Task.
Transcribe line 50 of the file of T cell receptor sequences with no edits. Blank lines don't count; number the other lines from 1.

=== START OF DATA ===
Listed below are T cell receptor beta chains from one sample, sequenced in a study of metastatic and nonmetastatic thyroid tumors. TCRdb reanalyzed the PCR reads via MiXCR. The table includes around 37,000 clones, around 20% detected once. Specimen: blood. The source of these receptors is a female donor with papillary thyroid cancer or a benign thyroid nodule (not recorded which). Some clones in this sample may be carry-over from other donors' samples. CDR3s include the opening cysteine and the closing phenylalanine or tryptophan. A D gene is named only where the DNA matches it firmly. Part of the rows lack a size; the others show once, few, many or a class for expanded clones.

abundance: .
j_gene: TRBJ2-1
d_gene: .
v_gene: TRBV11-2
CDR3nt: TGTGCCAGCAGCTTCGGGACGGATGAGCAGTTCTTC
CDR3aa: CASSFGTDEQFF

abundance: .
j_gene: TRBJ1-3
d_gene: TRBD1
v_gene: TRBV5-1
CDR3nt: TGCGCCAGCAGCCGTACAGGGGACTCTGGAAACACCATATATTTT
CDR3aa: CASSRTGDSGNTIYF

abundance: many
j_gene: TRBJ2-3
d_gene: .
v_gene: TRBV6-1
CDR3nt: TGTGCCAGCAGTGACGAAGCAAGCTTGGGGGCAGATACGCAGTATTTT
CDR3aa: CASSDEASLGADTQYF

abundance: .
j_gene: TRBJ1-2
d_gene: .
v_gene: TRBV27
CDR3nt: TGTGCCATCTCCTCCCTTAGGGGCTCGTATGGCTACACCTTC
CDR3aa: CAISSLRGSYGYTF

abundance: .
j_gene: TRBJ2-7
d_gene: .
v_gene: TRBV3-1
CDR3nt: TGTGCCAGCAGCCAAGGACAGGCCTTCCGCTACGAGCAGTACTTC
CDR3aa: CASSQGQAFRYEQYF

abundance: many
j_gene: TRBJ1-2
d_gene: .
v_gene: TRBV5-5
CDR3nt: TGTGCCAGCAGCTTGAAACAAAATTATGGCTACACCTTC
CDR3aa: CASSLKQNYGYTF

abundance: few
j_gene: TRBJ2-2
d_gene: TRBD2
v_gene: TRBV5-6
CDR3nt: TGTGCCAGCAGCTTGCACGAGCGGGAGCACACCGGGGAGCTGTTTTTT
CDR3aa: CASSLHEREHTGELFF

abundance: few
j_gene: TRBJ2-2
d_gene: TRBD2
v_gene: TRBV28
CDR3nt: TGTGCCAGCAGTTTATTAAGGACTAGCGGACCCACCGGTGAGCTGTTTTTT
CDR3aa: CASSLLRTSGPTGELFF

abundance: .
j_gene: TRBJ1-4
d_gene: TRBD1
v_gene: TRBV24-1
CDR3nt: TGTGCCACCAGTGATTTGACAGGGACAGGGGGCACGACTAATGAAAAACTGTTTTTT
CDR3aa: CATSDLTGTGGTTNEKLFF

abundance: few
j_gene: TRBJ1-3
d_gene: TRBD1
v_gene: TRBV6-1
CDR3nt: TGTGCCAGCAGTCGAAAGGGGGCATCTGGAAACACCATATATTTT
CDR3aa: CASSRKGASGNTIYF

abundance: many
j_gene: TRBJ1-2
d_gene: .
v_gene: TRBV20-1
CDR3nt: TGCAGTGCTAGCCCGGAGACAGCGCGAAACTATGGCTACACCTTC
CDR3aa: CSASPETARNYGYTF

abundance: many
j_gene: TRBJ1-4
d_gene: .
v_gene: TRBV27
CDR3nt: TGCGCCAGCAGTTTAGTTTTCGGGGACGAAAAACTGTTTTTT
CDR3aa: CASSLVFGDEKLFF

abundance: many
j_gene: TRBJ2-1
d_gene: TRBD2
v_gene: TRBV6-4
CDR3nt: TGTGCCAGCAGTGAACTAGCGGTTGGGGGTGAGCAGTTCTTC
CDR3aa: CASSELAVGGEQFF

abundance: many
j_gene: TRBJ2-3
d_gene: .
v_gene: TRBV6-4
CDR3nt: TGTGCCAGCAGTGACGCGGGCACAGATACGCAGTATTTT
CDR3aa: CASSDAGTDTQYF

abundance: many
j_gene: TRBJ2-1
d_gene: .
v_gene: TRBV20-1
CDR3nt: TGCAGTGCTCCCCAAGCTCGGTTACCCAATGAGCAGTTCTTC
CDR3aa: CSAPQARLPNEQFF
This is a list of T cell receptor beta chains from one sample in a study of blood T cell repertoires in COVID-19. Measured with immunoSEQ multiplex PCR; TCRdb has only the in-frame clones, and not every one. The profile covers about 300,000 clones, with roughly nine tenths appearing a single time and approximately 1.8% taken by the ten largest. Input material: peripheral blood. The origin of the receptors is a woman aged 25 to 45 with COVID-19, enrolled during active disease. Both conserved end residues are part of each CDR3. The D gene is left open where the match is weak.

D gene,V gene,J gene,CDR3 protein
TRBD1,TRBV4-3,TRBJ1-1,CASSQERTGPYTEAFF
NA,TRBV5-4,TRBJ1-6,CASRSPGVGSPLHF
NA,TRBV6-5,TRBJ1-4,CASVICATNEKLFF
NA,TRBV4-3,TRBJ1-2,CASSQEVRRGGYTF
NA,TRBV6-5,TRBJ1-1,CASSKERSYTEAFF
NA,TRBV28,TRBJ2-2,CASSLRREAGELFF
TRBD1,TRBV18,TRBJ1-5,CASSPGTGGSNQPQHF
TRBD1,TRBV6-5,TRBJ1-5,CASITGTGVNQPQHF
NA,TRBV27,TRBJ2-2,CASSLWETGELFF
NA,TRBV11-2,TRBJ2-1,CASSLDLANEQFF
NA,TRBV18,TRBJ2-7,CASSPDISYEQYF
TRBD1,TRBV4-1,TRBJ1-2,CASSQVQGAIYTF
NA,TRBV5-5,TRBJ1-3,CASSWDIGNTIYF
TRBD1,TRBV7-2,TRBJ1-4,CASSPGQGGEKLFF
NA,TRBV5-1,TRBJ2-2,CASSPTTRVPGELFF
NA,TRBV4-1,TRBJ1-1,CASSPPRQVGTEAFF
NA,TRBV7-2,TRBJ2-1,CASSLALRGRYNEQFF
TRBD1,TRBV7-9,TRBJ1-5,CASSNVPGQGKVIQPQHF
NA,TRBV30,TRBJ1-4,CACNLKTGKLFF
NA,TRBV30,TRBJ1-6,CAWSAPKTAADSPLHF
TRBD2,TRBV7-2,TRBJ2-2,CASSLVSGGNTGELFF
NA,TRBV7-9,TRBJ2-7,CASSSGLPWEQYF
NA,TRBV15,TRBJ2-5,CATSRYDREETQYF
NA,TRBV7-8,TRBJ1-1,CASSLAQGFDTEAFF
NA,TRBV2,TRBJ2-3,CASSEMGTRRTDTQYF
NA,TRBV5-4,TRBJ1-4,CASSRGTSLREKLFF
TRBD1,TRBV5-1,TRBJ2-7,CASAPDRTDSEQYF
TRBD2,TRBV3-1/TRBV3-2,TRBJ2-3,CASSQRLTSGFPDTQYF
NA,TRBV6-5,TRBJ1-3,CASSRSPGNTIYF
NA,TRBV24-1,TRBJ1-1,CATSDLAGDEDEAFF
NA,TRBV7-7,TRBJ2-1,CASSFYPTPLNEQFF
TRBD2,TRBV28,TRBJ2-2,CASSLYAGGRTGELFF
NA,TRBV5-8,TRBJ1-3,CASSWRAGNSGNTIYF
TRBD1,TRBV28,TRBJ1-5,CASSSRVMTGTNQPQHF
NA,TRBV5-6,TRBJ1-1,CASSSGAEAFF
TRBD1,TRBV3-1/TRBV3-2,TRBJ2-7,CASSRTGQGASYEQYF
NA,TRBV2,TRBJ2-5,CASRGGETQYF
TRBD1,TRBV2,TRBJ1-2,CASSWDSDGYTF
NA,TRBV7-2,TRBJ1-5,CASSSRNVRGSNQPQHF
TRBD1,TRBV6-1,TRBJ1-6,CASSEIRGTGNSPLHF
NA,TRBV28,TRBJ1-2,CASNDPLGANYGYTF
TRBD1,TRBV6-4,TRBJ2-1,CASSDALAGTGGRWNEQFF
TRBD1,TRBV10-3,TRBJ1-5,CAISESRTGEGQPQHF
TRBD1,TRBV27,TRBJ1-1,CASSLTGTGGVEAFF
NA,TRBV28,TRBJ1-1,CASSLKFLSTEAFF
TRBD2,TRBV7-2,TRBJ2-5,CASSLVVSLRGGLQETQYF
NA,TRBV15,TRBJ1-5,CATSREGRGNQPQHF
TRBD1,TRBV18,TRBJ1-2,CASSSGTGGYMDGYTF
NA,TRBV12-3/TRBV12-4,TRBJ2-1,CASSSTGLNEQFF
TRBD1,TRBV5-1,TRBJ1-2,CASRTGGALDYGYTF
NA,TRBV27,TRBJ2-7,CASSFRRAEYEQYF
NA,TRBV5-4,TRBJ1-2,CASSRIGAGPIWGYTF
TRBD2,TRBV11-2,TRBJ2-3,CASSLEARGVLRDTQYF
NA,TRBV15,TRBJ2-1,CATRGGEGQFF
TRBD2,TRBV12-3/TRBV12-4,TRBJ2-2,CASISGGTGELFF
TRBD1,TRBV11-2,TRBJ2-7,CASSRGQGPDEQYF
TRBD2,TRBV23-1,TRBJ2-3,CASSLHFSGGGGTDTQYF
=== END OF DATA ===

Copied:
abundance: .